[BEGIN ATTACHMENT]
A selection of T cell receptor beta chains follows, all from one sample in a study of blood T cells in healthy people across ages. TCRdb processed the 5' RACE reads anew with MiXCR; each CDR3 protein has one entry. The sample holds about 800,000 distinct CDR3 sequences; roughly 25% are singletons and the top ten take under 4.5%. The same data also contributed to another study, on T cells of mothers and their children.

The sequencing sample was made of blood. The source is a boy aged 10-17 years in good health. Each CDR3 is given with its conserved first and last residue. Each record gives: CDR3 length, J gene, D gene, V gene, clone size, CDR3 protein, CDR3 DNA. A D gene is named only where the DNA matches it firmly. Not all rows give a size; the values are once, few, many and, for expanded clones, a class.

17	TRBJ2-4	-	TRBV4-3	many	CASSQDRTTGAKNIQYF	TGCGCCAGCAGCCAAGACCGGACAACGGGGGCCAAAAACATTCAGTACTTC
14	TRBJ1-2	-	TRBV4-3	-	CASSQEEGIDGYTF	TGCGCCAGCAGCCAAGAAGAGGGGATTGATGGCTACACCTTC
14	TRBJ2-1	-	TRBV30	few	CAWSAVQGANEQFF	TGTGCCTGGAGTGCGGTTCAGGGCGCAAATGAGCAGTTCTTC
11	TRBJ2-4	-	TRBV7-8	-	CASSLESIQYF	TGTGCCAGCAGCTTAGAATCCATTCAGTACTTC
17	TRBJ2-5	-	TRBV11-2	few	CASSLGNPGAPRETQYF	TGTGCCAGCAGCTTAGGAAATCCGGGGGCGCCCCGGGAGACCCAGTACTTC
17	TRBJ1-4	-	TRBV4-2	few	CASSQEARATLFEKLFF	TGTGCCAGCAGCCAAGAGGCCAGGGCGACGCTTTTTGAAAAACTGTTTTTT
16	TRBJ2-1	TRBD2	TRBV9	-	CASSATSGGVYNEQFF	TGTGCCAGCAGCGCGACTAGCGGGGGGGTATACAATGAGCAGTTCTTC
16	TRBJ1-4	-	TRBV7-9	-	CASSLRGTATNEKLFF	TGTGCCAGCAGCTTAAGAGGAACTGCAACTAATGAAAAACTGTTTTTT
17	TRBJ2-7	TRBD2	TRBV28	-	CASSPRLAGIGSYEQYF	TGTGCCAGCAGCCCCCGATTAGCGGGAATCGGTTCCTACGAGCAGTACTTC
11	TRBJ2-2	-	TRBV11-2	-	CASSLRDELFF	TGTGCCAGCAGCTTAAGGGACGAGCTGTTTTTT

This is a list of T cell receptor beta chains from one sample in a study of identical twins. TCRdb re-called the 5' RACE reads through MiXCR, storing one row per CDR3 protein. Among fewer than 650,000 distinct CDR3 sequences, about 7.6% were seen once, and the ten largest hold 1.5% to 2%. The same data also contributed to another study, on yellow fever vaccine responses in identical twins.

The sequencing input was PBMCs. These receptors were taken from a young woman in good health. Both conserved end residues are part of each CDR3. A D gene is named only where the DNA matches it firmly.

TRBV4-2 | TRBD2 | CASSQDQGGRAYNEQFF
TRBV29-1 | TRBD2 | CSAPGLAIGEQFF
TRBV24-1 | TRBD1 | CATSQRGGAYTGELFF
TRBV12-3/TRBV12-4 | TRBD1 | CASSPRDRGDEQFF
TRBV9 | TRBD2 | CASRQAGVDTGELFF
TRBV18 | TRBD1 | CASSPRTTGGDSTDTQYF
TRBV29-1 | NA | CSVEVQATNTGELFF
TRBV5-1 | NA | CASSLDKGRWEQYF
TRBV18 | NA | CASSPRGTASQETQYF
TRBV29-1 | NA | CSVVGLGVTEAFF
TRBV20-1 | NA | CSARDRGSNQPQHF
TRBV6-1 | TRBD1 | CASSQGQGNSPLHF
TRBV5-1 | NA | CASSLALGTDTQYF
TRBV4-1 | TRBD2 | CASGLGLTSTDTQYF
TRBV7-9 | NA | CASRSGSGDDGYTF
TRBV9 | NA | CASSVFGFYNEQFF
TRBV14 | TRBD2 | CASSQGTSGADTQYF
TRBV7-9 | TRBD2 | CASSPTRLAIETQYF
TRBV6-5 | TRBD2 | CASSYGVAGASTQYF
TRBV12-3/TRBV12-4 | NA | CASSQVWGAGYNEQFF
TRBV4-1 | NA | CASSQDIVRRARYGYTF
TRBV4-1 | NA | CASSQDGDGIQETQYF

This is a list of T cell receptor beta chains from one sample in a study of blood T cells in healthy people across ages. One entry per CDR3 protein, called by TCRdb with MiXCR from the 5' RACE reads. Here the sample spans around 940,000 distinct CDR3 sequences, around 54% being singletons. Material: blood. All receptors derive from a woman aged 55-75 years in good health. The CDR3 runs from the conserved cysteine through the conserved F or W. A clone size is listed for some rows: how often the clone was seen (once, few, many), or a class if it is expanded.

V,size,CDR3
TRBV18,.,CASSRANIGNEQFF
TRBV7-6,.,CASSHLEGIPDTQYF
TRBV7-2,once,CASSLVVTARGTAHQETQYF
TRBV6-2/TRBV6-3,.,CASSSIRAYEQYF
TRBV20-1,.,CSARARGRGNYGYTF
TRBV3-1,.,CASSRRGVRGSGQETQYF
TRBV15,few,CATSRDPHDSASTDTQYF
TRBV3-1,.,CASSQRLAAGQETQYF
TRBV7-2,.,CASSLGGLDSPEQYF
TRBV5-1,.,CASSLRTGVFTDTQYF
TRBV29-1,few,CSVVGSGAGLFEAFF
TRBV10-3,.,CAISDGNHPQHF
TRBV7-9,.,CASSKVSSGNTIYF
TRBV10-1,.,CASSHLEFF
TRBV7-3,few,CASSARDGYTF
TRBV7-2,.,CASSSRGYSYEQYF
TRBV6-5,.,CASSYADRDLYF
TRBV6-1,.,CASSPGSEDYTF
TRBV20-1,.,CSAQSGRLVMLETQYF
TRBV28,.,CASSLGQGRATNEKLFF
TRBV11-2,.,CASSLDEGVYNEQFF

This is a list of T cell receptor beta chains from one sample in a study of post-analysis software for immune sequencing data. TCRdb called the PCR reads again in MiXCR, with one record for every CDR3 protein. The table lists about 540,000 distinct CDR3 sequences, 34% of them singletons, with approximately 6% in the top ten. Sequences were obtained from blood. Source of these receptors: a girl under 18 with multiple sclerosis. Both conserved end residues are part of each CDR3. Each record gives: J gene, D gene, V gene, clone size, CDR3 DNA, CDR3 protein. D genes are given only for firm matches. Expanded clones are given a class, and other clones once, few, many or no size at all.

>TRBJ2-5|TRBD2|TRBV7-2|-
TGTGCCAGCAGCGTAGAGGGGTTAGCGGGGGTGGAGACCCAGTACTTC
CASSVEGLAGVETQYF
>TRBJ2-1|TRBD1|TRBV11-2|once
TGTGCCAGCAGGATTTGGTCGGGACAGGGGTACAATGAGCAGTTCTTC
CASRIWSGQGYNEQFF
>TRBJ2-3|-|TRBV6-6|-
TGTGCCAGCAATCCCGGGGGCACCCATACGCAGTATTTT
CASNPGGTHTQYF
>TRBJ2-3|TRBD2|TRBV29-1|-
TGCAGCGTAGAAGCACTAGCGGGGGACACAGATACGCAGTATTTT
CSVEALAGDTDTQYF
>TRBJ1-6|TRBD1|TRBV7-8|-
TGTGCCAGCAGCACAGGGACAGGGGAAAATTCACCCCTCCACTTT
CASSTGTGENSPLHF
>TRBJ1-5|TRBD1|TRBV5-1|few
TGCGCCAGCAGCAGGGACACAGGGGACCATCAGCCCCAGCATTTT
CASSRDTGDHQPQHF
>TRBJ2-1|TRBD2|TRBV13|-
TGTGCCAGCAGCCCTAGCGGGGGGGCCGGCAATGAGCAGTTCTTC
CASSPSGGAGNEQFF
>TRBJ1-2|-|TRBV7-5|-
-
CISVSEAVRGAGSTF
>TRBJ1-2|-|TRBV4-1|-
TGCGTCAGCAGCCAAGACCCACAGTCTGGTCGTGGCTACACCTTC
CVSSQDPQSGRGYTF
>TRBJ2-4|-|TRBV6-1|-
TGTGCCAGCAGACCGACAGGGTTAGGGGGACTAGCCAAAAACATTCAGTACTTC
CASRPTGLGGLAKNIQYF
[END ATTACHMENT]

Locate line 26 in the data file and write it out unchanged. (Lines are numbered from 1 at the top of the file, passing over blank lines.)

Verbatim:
TRBV6-1 | TRBD1 | CASSQGQGNSPLHF